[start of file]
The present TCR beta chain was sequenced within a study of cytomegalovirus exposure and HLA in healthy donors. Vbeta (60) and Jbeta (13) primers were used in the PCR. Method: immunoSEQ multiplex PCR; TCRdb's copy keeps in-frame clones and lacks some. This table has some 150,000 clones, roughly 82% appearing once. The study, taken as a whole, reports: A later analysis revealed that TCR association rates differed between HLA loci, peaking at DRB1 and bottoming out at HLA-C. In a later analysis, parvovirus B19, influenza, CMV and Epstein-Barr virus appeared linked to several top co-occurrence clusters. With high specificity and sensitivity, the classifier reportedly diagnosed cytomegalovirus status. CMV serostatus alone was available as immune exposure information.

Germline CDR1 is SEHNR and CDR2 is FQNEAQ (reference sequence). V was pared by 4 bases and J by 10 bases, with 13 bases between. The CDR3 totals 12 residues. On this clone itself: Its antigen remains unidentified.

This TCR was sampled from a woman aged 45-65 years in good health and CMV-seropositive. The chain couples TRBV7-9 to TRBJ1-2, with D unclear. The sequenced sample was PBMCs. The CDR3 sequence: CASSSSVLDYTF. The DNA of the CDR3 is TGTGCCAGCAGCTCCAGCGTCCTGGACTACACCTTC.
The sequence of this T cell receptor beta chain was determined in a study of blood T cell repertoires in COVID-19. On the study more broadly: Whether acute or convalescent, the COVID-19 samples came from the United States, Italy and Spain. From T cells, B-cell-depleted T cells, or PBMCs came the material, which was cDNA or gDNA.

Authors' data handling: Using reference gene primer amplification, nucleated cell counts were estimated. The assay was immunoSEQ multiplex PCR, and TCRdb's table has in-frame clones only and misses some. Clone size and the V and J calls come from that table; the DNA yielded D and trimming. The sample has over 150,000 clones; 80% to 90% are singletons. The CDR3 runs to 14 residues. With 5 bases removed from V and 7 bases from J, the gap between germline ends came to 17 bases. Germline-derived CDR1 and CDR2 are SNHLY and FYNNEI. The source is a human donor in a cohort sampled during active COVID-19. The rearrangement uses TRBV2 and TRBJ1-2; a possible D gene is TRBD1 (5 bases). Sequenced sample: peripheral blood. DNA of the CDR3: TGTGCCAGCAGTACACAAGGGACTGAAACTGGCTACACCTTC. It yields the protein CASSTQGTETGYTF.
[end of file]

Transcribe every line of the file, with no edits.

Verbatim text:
The present TCR beta chain was sequenced within a study of cytomegalovirus exposure and HLA in healthy donors. Vbeta (60) and Jbeta (13) primers were used in the PCR. Method: immunoSEQ multiplex PCR; TCRdb's copy keeps in-frame clones and lacks some. This table has some 150,000 clones, roughly 82% appearing once. The study, taken as a whole, reports: A later analysis revealed that TCR association rates differed between HLA loci, peaking at DRB1 and bottoming out at HLA-C. In a later analysis, parvovirus B19, influenza, CMV and Epstein-Barr virus appeared linked to several top co-occurrence clusters. With high specificity and sensitivity, the classifier reportedly diagnosed cytomegalovirus status. CMV serostatus alone was available as immune exposure information.

Germline CDR1 is SEHNR and CDR2 is FQNEAQ (reference sequence). V was pared by 4 bases and J by 10 bases, with 13 bases between. The CDR3 totals 12 residues. On this clone itself: Its antigen remains unidentified.

This TCR was sampled from a woman aged 45-65 years in good health and CMV-seropositive. The chain couples TRBV7-9 to TRBJ1-2, with D unclear. The sequenced sample was PBMCs. The CDR3 sequence: CASSSSVLDYTF. The DNA of the CDR3 is TGTGCCAGCAGCTCCAGCGTCCTGGACTACACCTTC.
The sequence of this T cell receptor beta chain was determined in a study of blood T cell repertoires in COVID-19. On the study more broadly: Whether acute or convalescent, the COVID-19 samples came from the United States, Italy and Spain. From T cells, B-cell-depleted T cells, or PBMCs came the material, which was cDNA or gDNA.

Authors' data handling: Using reference gene primer amplification, nucleated cell counts were estimated. The assay was immunoSEQ multiplex PCR, and TCRdb's table has in-frame clones only and misses some. Clone size and the V and J calls come from that table; the DNA yielded D and trimming. The sample has over 150,000 clones; 80% to 90% are singletons. The CDR3 runs to 14 residues. With 5 bases removed from V and 7 bases from J, the gap between germline ends came to 17 bases. Germline-derived CDR1 and CDR2 are SNHLY and FYNNEI. The source is a human donor in a cohort sampled during active COVID-19. The rearrangement uses TRBV2 and TRBJ1-2; a possible D gene is TRBD1 (5 bases). Sequenced sample: peripheral blood. DNA of the CDR3: TGTGCCAGCAGTACACAAGGGACTGAAACTGGCTACACCTTC. It yields the protein CASSTQGTETGYTF.